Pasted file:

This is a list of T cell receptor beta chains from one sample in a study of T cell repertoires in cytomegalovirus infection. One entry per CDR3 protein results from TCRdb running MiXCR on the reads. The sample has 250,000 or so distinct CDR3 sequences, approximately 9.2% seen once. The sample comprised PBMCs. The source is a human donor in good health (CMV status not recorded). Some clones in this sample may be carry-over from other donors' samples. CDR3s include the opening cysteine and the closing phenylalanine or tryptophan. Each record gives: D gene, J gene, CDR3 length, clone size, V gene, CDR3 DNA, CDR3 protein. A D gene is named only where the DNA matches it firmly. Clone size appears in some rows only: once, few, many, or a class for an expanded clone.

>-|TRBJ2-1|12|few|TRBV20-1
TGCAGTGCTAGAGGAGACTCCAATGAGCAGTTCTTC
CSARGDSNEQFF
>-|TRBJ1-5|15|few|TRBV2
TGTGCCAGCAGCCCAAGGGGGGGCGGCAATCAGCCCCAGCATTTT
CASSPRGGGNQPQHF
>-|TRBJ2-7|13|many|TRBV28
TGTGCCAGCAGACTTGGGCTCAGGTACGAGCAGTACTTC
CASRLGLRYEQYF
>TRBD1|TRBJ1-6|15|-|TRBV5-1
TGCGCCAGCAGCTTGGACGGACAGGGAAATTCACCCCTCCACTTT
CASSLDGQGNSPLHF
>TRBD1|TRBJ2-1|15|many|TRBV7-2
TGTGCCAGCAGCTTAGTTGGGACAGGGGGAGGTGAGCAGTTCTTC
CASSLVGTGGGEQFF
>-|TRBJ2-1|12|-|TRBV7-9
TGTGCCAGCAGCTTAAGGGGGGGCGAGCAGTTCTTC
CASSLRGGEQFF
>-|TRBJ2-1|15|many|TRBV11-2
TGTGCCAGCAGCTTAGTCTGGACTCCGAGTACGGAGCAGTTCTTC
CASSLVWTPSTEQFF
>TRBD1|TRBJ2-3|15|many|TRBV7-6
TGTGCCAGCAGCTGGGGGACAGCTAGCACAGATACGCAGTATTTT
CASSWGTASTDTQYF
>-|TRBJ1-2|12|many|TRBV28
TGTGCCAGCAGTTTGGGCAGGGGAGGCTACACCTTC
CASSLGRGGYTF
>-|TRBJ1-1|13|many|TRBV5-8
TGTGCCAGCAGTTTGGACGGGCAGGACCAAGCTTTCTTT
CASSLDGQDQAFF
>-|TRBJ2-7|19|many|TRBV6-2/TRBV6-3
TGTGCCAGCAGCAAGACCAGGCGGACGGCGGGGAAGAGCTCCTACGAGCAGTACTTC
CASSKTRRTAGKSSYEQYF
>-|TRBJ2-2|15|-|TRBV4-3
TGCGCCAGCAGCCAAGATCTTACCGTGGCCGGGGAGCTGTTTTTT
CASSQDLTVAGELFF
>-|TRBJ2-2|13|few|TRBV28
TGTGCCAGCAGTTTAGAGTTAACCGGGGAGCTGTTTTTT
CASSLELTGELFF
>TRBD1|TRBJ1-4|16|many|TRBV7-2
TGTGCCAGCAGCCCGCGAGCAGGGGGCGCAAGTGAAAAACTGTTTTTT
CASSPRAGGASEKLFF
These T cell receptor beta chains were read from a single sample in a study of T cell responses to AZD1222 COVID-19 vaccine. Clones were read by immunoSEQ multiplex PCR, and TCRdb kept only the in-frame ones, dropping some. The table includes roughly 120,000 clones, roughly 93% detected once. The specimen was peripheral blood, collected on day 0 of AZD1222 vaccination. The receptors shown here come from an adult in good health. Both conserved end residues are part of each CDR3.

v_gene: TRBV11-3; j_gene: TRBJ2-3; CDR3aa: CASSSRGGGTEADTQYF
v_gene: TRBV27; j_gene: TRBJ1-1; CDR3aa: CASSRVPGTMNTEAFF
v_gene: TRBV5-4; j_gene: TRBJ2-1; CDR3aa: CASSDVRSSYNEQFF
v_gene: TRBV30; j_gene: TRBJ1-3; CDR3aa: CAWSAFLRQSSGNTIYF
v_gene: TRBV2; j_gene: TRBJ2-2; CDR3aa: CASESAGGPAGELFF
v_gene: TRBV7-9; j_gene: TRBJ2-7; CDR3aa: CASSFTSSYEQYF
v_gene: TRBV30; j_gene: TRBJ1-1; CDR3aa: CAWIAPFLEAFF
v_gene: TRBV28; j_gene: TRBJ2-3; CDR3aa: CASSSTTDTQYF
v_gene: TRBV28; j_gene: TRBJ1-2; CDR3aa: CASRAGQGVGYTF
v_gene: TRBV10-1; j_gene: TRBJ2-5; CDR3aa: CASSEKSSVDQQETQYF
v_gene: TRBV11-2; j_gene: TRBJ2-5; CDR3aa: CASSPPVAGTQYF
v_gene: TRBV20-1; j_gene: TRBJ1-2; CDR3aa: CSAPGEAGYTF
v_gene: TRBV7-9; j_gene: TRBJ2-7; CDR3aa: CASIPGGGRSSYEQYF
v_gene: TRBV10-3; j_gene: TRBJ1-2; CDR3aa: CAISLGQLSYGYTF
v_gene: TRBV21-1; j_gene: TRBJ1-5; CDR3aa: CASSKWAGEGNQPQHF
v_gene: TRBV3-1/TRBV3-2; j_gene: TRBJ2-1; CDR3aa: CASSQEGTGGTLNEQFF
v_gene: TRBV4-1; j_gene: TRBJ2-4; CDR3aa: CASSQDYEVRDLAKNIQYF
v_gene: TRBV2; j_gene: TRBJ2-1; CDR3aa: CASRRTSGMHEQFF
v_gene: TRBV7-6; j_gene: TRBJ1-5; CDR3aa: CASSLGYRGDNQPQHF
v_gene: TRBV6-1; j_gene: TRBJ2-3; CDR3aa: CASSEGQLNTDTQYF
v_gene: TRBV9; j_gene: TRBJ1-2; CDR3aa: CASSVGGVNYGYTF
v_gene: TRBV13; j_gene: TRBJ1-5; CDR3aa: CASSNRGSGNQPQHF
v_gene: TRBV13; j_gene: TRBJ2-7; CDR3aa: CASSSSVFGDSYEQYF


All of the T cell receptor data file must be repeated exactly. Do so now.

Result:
This is a list of T cell receptor beta chains from one sample in a study of T cell repertoires in cytomegalovirus infection. One entry per CDR3 protein results from TCRdb running MiXCR on the reads. The sample has 250,000 or so distinct CDR3 sequences, approximately 9.2% seen once. The sample comprised PBMCs. The source is a human donor in good health (CMV status not recorded). Some clones in this sample may be carry-over from other donors' samples. CDR3s include the opening cysteine and the closing phenylalanine or tryptophan. Each record gives: D gene, J gene, CDR3 length, clone size, V gene, CDR3 DNA, CDR3 protein. A D gene is named only where the DNA matches it firmly. Clone size appears in some rows only: once, few, many, or a class for an expanded clone.

>-|TRBJ2-1|12|few|TRBV20-1
TGCAGTGCTAGAGGAGACTCCAATGAGCAGTTCTTC
CSARGDSNEQFF
>-|TRBJ1-5|15|few|TRBV2
TGTGCCAGCAGCCCAAGGGGGGGCGGCAATCAGCCCCAGCATTTT
CASSPRGGGNQPQHF
>-|TRBJ2-7|13|many|TRBV28
TGTGCCAGCAGACTTGGGCTCAGGTACGAGCAGTACTTC
CASRLGLRYEQYF
>TRBD1|TRBJ1-6|15|-|TRBV5-1
TGCGCCAGCAGCTTGGACGGACAGGGAAATTCACCCCTCCACTTT
CASSLDGQGNSPLHF
>TRBD1|TRBJ2-1|15|many|TRBV7-2
TGTGCCAGCAGCTTAGTTGGGACAGGGGGAGGTGAGCAGTTCTTC
CASSLVGTGGGEQFF
>-|TRBJ2-1|12|-|TRBV7-9
TGTGCCAGCAGCTTAAGGGGGGGCGAGCAGTTCTTC
CASSLRGGEQFF
>-|TRBJ2-1|15|many|TRBV11-2
TGTGCCAGCAGCTTAGTCTGGACTCCGAGTACGGAGCAGTTCTTC
CASSLVWTPSTEQFF
>TRBD1|TRBJ2-3|15|many|TRBV7-6
TGTGCCAGCAGCTGGGGGACAGCTAGCACAGATACGCAGTATTTT
CASSWGTASTDTQYF
>-|TRBJ1-2|12|many|TRBV28
TGTGCCAGCAGTTTGGGCAGGGGAGGCTACACCTTC
CASSLGRGGYTF
>-|TRBJ1-1|13|many|TRBV5-8
TGTGCCAGCAGTTTGGACGGGCAGGACCAAGCTTTCTTT
CASSLDGQDQAFF
>-|TRBJ2-7|19|many|TRBV6-2/TRBV6-3
TGTGCCAGCAGCAAGACCAGGCGGACGGCGGGGAAGAGCTCCTACGAGCAGTACTTC
CASSKTRRTAGKSSYEQYF
>-|TRBJ2-2|15|-|TRBV4-3
TGCGCCAGCAGCCAAGATCTTACCGTGGCCGGGGAGCTGTTTTTT
CASSQDLTVAGELFF
>-|TRBJ2-2|13|few|TRBV28
TGTGCCAGCAGTTTAGAGTTAACCGGGGAGCTGTTTTTT
CASSLELTGELFF
>TRBD1|TRBJ1-4|16|many|TRBV7-2
TGTGCCAGCAGCCCGCGAGCAGGGGGCGCAAGTGAAAAACTGTTTTTT
CASSPRAGGASEKLFF
These T cell receptor beta chains were read from a single sample in a study of T cell responses to AZD1222 COVID-19 vaccine. Clones were read by immunoSEQ multiplex PCR, and TCRdb kept only the in-frame ones, dropping some. The table includes roughly 120,000 clones, roughly 93% detected once. The specimen was peripheral blood, collected on day 0 of AZD1222 vaccination. The receptors shown here come from an adult in good health. Both conserved end residues are part of each CDR3.

v_gene: TRBV11-3; j_gene: TRBJ2-3; CDR3aa: CASSSRGGGTEADTQYF
v_gene: TRBV27; j_gene: TRBJ1-1; CDR3aa: CASSRVPGTMNTEAFF
v_gene: TRBV5-4; j_gene: TRBJ2-1; CDR3aa: CASSDVRSSYNEQFF
v_gene: TRBV30; j_gene: TRBJ1-3; CDR3aa: CAWSAFLRQSSGNTIYF
v_gene: TRBV2; j_gene: TRBJ2-2; CDR3aa: CASESAGGPAGELFF
v_gene: TRBV7-9; j_gene: TRBJ2-7; CDR3aa: CASSFTSSYEQYF
v_gene: TRBV30; j_gene: TRBJ1-1; CDR3aa: CAWIAPFLEAFF
v_gene: TRBV28; j_gene: TRBJ2-3; CDR3aa: CASSSTTDTQYF
v_gene: TRBV28; j_gene: TRBJ1-2; CDR3aa: CASRAGQGVGYTF
v_gene: TRBV10-1; j_gene: TRBJ2-5; CDR3aa: CASSEKSSVDQQETQYF
v_gene: TRBV11-2; j_gene: TRBJ2-5; CDR3aa: CASSPPVAGTQYF
v_gene: TRBV20-1; j_gene: TRBJ1-2; CDR3aa: CSAPGEAGYTF
v_gene: TRBV7-9; j_gene: TRBJ2-7; CDR3aa: CASIPGGGRSSYEQYF
v_gene: TRBV10-3; j_gene: TRBJ1-2; CDR3aa: CAISLGQLSYGYTF
v_gene: TRBV21-1; j_gene: TRBJ1-5; CDR3aa: CASSKWAGEGNQPQHF
v_gene: TRBV3-1/TRBV3-2; j_gene: TRBJ2-1; CDR3aa: CASSQEGTGGTLNEQFF
v_gene: TRBV4-1; j_gene: TRBJ2-4; CDR3aa: CASSQDYEVRDLAKNIQYF
v_gene: TRBV2; j_gene: TRBJ2-1; CDR3aa: CASRRTSGMHEQFF
v_gene: TRBV7-6; j_gene: TRBJ1-5; CDR3aa: CASSLGYRGDNQPQHF
v_gene: TRBV6-1; j_gene: TRBJ2-3; CDR3aa: CASSEGQLNTDTQYF
v_gene: TRBV9; j_gene: TRBJ1-2; CDR3aa: CASSVGGVNYGYTF
v_gene: TRBV13; j_gene: TRBJ1-5; CDR3aa: CASSNRGSGNQPQHF
v_gene: TRBV13; j_gene: TRBJ2-7; CDR3aa: CASSSSVFGDSYEQYF